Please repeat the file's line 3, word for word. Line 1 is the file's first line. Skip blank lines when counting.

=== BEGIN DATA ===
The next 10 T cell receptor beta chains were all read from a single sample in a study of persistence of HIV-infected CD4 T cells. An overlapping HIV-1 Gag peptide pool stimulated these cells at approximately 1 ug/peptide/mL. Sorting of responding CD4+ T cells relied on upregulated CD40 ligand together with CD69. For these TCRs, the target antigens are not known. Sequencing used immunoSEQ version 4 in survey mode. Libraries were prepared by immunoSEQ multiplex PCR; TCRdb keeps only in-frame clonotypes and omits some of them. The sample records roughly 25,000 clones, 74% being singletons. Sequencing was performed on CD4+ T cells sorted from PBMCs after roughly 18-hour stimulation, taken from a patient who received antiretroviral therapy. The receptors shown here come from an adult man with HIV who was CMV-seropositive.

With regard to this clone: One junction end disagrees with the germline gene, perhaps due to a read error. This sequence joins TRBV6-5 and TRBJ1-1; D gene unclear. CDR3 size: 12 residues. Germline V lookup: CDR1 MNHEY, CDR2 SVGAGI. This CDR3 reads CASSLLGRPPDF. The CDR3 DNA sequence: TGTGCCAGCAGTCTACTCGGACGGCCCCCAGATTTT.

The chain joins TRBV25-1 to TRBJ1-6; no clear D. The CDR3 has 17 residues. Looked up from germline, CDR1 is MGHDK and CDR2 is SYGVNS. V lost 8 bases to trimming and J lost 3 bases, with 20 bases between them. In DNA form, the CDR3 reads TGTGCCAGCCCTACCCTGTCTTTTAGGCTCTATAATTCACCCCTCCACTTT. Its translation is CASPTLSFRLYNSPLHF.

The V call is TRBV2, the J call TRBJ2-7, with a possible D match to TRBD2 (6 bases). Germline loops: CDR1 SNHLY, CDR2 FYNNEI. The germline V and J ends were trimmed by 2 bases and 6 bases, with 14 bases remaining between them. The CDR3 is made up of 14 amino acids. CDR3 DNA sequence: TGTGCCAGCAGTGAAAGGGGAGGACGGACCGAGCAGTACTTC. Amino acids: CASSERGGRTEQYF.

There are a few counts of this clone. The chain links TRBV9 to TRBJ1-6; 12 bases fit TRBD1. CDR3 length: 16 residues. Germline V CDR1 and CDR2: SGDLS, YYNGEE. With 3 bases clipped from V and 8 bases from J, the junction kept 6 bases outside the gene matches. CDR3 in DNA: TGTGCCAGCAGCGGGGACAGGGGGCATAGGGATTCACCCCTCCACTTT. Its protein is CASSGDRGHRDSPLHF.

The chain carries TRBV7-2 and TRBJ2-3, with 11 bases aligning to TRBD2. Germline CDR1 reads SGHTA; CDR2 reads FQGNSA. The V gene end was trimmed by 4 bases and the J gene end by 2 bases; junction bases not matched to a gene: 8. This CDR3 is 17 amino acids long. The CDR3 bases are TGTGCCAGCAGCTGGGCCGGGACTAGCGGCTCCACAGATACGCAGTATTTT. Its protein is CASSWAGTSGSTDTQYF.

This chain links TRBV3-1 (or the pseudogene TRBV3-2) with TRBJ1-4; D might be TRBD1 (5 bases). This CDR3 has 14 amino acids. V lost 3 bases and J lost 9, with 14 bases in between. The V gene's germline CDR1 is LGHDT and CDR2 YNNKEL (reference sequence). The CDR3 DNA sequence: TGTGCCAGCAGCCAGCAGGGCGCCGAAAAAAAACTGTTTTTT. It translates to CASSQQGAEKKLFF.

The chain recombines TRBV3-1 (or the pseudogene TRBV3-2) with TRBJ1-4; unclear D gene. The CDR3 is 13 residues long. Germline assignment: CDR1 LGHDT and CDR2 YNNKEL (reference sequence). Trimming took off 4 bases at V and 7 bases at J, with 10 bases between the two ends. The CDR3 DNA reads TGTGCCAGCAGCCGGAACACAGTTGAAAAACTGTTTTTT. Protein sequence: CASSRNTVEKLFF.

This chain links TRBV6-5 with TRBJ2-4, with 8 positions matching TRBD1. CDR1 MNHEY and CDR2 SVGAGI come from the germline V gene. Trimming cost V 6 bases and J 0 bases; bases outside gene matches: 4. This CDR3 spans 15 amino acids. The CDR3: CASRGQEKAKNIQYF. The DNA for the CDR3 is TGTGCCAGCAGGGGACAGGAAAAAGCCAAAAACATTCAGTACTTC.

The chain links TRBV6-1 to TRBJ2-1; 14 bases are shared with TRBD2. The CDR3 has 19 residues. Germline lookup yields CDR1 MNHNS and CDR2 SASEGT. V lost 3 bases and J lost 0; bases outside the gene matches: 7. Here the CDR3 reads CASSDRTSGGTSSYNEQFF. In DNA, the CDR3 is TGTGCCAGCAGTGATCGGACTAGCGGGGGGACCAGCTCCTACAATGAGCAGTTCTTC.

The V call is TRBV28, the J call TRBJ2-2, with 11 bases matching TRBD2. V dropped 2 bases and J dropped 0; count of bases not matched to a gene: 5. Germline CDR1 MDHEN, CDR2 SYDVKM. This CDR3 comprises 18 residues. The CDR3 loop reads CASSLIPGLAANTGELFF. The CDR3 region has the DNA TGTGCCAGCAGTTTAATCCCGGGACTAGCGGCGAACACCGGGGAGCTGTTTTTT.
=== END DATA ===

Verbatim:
The chain joins TRBV25-1 to TRBJ1-6; no clear D. The CDR3 has 17 residues. Looked up from germline, CDR1 is MGHDK and CDR2 is SYGVNS. V lost 8 bases to trimming and J lost 3 bases, with 20 bases between them. In DNA form, the CDR3 reads TGTGCCAGCCCTACCCTGTCTTTTAGGCTCTATAATTCACCCCTCCACTTT. Its translation is CASPTLSFRLYNSPLHF.